• If a puppy is not burped it can become very uncomfortable and it can even be in pain due to the buildup of gas in its system.
  4. Help the puppy defecate after feeding.Infant puppies aren’t able to urinate or defecate on their own, so a mother dog will stimulate the puppy to do so with her tongue. To do this yourself, use a moist cotton ball to gently rub the puppy’s genital and anal area.
    • This is a good time to inspect the urine and feces to make sure it looks normal. A puppy’s stool should be soft but not watery. Keep an eye out for signs of diarrhea as well.
  5. Look for signs the puppy is getting too much food.If your puppy is getting diarrhea then it may be getting fed too much food. At the first sign of diarrhea, try reducing the amount of food you are feeding it slightly and see if that clears up the condition.
    • A newborn puppy with diarrhea can get severely dehydrated quickly. If the diarrhea continues for more than a day, then you should get the puppy looked at by a veterinarian.
  6. Feed a newborn puppy every two hours.Very young puppies need to eat many times each day. This can be a lot of work, especially if the puppy is very, very young. However, it is essential to the proper development of the puppy.
    • A newborn puppy needs to be fed twelve times a day. This means every two hours, even at night.
    • A puppy that is one week old should be fed eight to ten times a day.
    • A four week old puppy should be fed four times a day.
  7. Get the puppy checked out by a veterinarian.To assure that the puppy is gaining enough weight, and to assure that it is otherwise healthy, you should get it assessed by a veterinarian. The veterinarian will likely ask you a variety of questions about how you have been caring for the orphaned puppy and they will also complete a physical examination.
    • If you have any specific questions about how to care for the puppy going forward, this is a good time to ask those questions.

Feeding in an Emergency

  1. Make emergency puppy milk replacement.If you cannot get commercial milk replacement immediately, then you can make a replacement with household items. Remember, however, that this mixture should only be used in an emergency, as it does not have the complete nutrition that a newborn puppy needs. To make the emergency puppy milk replacement mix together:
    • 1 cup of whole milk (cow or goat)
    • 1 tablespoon oil
    • 1 pinch of salt
    • 3 egg yolks (no whites)
  2. Warm the milk.Puppies that have just been born may need the milk they drink warmed a bit. Just as with commercial milk replacement, this emergency milk replacement should be warmed to 95 to 100 degrees. This will help to encourage that the puppy drinks it.
    • Be careful to heat it slowly and do not overheat it. The yolks will cook if it is heated to quickly or heated too much.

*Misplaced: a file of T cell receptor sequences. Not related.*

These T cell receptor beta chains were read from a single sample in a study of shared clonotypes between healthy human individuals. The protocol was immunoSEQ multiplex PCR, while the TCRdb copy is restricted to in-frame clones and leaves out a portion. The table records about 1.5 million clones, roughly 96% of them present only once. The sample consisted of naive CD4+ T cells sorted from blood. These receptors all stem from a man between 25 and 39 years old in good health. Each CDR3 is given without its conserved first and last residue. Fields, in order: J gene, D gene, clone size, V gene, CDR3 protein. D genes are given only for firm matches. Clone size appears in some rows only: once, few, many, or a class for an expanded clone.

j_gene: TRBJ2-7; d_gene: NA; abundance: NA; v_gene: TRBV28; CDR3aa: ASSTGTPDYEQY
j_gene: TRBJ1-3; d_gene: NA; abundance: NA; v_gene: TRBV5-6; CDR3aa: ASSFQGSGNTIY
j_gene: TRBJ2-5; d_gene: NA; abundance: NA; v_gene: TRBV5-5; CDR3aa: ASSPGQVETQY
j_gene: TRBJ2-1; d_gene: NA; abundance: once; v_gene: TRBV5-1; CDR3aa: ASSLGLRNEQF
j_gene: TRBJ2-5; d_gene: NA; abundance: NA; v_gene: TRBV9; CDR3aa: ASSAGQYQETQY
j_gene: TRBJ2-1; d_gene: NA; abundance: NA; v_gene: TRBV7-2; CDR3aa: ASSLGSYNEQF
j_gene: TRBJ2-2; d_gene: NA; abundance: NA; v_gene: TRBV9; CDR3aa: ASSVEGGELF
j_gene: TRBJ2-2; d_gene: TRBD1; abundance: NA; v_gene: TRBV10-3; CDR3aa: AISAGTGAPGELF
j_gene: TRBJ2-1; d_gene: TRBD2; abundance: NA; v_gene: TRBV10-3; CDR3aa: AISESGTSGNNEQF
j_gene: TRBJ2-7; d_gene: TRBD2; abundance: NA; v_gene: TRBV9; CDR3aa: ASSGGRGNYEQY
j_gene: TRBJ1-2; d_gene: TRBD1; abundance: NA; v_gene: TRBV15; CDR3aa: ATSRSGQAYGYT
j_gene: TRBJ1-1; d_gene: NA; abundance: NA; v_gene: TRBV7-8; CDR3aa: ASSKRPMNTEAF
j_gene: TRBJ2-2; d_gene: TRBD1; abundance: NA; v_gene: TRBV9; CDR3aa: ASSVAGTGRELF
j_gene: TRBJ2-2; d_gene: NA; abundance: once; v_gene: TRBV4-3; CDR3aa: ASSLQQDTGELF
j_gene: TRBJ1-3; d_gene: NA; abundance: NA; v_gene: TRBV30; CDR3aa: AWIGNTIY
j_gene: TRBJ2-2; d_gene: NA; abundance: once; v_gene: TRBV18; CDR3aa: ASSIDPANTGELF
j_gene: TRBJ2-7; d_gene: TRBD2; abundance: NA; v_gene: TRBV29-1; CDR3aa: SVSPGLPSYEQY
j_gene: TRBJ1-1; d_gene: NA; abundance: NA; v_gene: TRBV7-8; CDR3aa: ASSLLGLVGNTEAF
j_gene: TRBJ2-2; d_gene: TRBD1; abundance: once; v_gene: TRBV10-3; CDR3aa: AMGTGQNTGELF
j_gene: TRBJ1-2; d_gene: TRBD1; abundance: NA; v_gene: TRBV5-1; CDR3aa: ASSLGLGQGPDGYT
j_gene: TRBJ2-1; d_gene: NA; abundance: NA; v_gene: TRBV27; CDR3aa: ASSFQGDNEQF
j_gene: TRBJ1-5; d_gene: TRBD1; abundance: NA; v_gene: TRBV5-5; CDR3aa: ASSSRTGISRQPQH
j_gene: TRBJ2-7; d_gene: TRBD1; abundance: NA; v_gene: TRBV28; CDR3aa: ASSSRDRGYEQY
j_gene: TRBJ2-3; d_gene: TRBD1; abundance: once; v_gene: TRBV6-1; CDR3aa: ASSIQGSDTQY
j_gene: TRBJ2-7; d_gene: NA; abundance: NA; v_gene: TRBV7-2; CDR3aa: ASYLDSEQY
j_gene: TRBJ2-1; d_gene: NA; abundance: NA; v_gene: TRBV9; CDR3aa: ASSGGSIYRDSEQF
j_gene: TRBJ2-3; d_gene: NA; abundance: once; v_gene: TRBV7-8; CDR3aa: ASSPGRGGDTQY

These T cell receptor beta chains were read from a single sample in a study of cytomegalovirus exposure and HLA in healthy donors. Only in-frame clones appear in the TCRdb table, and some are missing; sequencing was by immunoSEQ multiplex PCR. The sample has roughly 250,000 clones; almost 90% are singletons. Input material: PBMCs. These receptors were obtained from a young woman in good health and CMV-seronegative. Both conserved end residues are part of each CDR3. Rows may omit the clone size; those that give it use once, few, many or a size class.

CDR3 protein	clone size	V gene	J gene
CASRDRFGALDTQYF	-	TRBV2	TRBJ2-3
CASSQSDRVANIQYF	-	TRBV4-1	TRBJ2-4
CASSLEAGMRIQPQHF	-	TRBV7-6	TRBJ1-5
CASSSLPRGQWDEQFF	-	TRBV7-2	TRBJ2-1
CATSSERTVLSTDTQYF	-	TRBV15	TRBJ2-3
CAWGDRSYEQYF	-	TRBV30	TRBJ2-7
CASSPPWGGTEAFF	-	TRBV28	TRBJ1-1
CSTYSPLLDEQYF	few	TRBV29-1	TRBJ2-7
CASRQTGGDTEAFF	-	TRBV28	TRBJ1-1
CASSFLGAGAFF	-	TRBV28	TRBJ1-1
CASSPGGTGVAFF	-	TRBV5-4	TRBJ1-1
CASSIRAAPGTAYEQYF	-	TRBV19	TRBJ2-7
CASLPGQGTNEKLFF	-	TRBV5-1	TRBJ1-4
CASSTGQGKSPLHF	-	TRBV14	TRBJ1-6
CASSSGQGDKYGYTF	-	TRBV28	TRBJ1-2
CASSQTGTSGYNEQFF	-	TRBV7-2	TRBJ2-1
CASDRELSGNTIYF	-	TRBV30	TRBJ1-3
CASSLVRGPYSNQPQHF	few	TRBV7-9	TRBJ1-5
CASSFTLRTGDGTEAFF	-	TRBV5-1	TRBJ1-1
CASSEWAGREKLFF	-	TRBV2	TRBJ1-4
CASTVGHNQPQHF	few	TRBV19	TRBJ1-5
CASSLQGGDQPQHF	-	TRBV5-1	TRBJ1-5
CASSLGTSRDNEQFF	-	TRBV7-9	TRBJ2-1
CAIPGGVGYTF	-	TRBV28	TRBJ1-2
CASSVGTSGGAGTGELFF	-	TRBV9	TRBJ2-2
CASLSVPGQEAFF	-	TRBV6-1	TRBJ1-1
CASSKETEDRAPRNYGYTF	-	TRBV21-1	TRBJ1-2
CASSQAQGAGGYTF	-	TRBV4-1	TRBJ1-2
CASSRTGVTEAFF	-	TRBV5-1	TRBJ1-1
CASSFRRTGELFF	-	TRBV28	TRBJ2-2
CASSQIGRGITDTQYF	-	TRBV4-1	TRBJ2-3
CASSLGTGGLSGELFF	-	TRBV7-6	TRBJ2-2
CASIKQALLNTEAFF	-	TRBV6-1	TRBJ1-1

• If you warm the milk in the microwave, do it in short increments (5-10 seconds) and stir it several times while heating. This will reduce the risk of hot spots.
    • Be sure to test the temperature of the milk before giving it to the puppy. Very hot milk could seriously injure a newborn puppy.
  3. Use supplies from around the house.If you don't have a bottle specifically designed to feed a newborn puppy, then you may have to use items from your home temporarily. If you have a medicine dropper or syringe that can be cleaned and sterilized, then you can try to use that. If you don't have a dropper or syringe, then you will have to use a little spoon.
    • Feeding a newborn puppy with a bottle designed for it will be much, much easier than using a dropper or a spoon. If you have the ability to go get a bottle at your local pet store, do it.
  4. Switch to commercial milk replacement as soon as possible.Emergency milk replacement cannot fulfill all of the puppy's nutritional needs as it grows. Commercial products are specially formulated to give the puppy the wide variety of vitamins and nutrients that are present in a mother dog's milk.
    • While the emergency replacement can keep a newborn puppy alive in an emergency, it can be detrimental to a dog's growth if used for too long. Only use the emergency milk replacement for a few days while you work to obtain the commercial product.

Community Q&A

  • Question
    I understand that puppies should be fed every two hours for the first two weeks. How often should I feed them in their third and fourth week?
    Community Answer
    Assuming you mean when you get the puppy at a few months old, give the puppy about a cup and a half of food for 15 minutes in the morning and at night.
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Date: 13.12.2018, 09:42 / Views: 82291